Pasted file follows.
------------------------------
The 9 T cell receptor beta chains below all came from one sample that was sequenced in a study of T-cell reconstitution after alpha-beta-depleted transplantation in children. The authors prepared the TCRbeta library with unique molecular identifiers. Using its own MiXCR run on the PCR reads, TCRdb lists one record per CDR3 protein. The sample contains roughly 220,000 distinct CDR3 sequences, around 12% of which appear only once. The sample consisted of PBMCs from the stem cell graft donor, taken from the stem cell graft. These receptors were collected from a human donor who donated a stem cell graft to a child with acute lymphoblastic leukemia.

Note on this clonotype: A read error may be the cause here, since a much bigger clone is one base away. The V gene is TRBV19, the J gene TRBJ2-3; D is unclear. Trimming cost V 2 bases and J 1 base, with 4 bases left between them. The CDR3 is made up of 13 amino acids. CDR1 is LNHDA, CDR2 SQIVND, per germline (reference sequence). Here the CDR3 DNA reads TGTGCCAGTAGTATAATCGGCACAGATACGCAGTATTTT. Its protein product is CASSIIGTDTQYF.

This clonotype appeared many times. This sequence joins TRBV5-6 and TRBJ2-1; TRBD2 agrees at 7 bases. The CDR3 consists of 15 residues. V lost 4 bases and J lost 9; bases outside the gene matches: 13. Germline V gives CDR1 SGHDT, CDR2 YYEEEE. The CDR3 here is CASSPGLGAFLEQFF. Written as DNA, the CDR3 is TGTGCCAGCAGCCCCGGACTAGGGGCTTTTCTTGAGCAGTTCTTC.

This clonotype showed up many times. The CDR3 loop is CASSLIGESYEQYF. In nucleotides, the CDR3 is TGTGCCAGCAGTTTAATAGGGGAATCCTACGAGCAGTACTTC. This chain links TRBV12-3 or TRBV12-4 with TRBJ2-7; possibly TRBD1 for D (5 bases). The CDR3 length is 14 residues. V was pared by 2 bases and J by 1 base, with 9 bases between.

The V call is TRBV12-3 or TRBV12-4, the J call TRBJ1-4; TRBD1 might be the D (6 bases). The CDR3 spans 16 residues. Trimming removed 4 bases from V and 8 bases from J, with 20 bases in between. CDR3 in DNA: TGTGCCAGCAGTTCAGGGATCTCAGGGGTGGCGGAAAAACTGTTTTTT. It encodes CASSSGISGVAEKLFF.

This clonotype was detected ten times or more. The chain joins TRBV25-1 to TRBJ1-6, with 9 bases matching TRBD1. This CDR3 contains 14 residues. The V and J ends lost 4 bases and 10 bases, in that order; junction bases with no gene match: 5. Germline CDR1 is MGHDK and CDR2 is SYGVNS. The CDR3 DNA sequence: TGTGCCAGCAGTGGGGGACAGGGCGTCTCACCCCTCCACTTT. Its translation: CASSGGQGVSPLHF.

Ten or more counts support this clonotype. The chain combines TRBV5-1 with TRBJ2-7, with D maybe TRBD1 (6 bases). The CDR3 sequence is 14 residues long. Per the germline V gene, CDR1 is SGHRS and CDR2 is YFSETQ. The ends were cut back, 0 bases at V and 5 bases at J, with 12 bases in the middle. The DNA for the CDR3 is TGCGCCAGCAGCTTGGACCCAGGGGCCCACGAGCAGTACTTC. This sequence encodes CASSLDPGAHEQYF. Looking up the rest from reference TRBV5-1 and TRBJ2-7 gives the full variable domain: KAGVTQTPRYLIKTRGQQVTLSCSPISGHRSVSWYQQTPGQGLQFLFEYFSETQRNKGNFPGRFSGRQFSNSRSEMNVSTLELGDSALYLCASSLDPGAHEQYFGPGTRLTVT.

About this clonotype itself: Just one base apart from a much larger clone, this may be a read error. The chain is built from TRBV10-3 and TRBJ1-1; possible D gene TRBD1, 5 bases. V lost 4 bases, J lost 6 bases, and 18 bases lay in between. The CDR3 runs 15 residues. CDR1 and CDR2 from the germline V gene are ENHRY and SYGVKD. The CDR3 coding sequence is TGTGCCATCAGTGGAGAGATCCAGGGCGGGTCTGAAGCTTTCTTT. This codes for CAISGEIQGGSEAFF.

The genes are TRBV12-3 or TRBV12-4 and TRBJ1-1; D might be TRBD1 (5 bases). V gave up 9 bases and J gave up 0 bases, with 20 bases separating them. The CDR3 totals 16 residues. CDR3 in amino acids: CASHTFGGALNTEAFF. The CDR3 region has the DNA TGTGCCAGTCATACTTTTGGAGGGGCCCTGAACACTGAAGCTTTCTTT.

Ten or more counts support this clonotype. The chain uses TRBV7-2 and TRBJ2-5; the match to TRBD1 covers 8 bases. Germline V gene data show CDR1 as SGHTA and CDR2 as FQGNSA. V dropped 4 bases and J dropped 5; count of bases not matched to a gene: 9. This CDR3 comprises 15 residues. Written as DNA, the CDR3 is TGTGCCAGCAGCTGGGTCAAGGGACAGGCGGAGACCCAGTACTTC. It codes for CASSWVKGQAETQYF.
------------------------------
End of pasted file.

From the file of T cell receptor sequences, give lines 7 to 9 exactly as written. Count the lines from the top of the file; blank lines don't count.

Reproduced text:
Ten or more counts support this clonotype. The chain combines TRBV5-1 with TRBJ2-7, with D maybe TRBD1 (6 bases). The CDR3 sequence is 14 residues long. Per the germline V gene, CDR1 is SGHRS and CDR2 is YFSETQ. The ends were cut back, 0 bases at V and 5 bases at J, with 12 bases in the middle. The DNA for the CDR3 is TGCGCCAGCAGCTTGGACCCAGGGGCCCACGAGCAGTACTTC. This sequence encodes CASSLDPGAHEQYF. Looking up the rest from reference TRBV5-1 and TRBJ2-7 gives the full variable domain: KAGVTQTPRYLIKTRGQQVTLSCSPISGHRSVSWYQQTPGQGLQFLFEYFSETQRNKGNFPGRFSGRQFSNSRSEMNVSTLELGDSALYLCASSLDPGAHEQYFGPGTRLTVT.

About this clonotype itself: Just one base apart from a much larger clone, this may be a read error. The chain is built from TRBV10-3 and TRBJ1-1; possible D gene TRBD1, 5 bases. V lost 4 bases, J lost 6 bases, and 18 bases lay in between. The CDR3 runs 15 residues. CDR1 and CDR2 from the germline V gene are ENHRY and SYGVKD. The CDR3 coding sequence is TGTGCCATCAGTGGAGAGATCCAGGGCGGGTCTGAAGCTTTCTTT. This codes for CAISGEIQGGSEAFF.

The genes are TRBV12-3 or TRBV12-4 and TRBJ1-1; D might be TRBD1 (5 bases). V gave up 9 bases and J gave up 0 bases, with 20 bases separating them. The CDR3 totals 16 residues. CDR3 in amino acids: CASHTFGGALNTEAFF. The CDR3 region has the DNA TGTGCCAGTCATACTTTTGGAGGGGCCCTGAACACTGAAGCTTTCTTT.